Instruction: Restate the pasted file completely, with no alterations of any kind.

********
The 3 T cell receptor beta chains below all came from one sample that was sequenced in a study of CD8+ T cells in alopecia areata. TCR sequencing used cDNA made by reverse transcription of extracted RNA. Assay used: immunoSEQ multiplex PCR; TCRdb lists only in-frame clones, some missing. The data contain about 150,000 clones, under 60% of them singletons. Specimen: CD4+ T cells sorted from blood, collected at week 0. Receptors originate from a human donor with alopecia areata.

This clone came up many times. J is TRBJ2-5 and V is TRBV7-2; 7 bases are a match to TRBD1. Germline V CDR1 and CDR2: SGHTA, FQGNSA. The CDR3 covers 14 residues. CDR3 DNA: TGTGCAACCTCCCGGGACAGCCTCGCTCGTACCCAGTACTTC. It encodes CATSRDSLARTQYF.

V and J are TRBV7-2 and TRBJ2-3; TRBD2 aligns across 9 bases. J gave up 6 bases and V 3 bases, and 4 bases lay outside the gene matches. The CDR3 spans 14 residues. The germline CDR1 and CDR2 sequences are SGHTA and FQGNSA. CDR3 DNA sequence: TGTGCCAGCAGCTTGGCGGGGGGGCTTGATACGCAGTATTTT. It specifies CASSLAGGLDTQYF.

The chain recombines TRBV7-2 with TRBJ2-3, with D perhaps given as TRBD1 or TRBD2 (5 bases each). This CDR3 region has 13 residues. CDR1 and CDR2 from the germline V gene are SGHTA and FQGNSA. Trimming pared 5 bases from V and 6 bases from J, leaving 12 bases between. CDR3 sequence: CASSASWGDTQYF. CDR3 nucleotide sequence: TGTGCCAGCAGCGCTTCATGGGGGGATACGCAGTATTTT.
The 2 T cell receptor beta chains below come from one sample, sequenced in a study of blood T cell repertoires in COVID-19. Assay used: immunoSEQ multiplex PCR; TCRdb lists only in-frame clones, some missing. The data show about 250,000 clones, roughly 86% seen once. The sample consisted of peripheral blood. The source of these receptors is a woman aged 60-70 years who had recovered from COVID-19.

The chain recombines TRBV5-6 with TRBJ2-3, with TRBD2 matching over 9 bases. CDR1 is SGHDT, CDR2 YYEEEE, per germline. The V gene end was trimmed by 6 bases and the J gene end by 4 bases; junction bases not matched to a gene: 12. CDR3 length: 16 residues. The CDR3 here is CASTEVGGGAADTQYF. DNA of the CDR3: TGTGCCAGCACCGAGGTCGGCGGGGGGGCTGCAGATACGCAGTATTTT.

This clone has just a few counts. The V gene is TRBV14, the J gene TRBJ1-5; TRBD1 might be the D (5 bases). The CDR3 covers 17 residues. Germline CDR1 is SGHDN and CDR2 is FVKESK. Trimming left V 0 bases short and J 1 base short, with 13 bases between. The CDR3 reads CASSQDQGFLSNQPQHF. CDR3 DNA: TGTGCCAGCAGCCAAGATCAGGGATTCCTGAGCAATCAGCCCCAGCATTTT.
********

The 3 T cell receptor beta chains below all came from one sample that was sequenced in a study of CD8+ T cells in alopecia areata. TCR sequencing used cDNA made by reverse transcription of extracted RNA. Assay used: immunoSEQ multiplex PCR; TCRdb lists only in-frame clones, some missing. The data contain about 150,000 clones, under 60% of them singletons. Specimen: CD4+ T cells sorted from blood, collected at week 0. Receptors originate from a human donor with alopecia areata.

This clone came up many times. J is TRBJ2-5 and V is TRBV7-2; 7 bases are a match to TRBD1. Germline V CDR1 and CDR2: SGHTA, FQGNSA. The CDR3 covers 14 residues. CDR3 DNA: TGTGCAACCTCCCGGGACAGCCTCGCTCGTACCCAGTACTTC. It encodes CATSRDSLARTQYF.

V and J are TRBV7-2 and TRBJ2-3; TRBD2 aligns across 9 bases. J gave up 6 bases and V 3 bases, and 4 bases lay outside the gene matches. The CDR3 spans 14 residues. The germline CDR1 and CDR2 sequences are SGHTA and FQGNSA. CDR3 DNA sequence: TGTGCCAGCAGCTTGGCGGGGGGGCTTGATACGCAGTATTTT. It specifies CASSLAGGLDTQYF.

The chain recombines TRBV7-2 with TRBJ2-3, with D perhaps given as TRBD1 or TRBD2 (5 bases each). This CDR3 region has 13 residues. CDR1 and CDR2 from the germline V gene are SGHTA and FQGNSA. Trimming pared 5 bases from V and 6 bases from J, leaving 12 bases between. CDR3 sequence: CASSASWGDTQYF. CDR3 nucleotide sequence: TGTGCCAGCAGCGCTTCATGGGGGGATACGCAGTATTTT.
The 2 T cell receptor beta chains below come from one sample, sequenced in a study of blood T cell repertoires in COVID-19. Assay used: immunoSEQ multiplex PCR; TCRdb lists only in-frame clones, some missing. The data show about 250,000 clones, roughly 86% seen once. The sample consisted of peripheral blood. The source of these receptors is a woman aged 60-70 years who had recovered from COVID-19.

The chain recombines TRBV5-6 with TRBJ2-3, with TRBD2 matching over 9 bases. CDR1 is SGHDT, CDR2 YYEEEE, per germline. The V gene end was trimmed by 6 bases and the J gene end by 4 bases; junction bases not matched to a gene: 12. CDR3 length: 16 residues. The CDR3 here is CASTEVGGGAADTQYF. DNA of the CDR3: TGTGCCAGCACCGAGGTCGGCGGGGGGGCTGCAGATACGCAGTATTTT.

This clone has just a few counts. The V gene is TRBV14, the J gene TRBJ1-5; TRBD1 might be the D (5 bases). The CDR3 covers 17 residues. Germline CDR1 is SGHDN and CDR2 is FVKESK. Trimming left V 0 bases short and J 1 base short, with 13 bases between. The CDR3 reads CASSQDQGFLSNQPQHF. CDR3 DNA: TGTGCCAGCAGCCAAGATCAGGGATTCCTGAGCAATCAGCCCCAGCATTTT.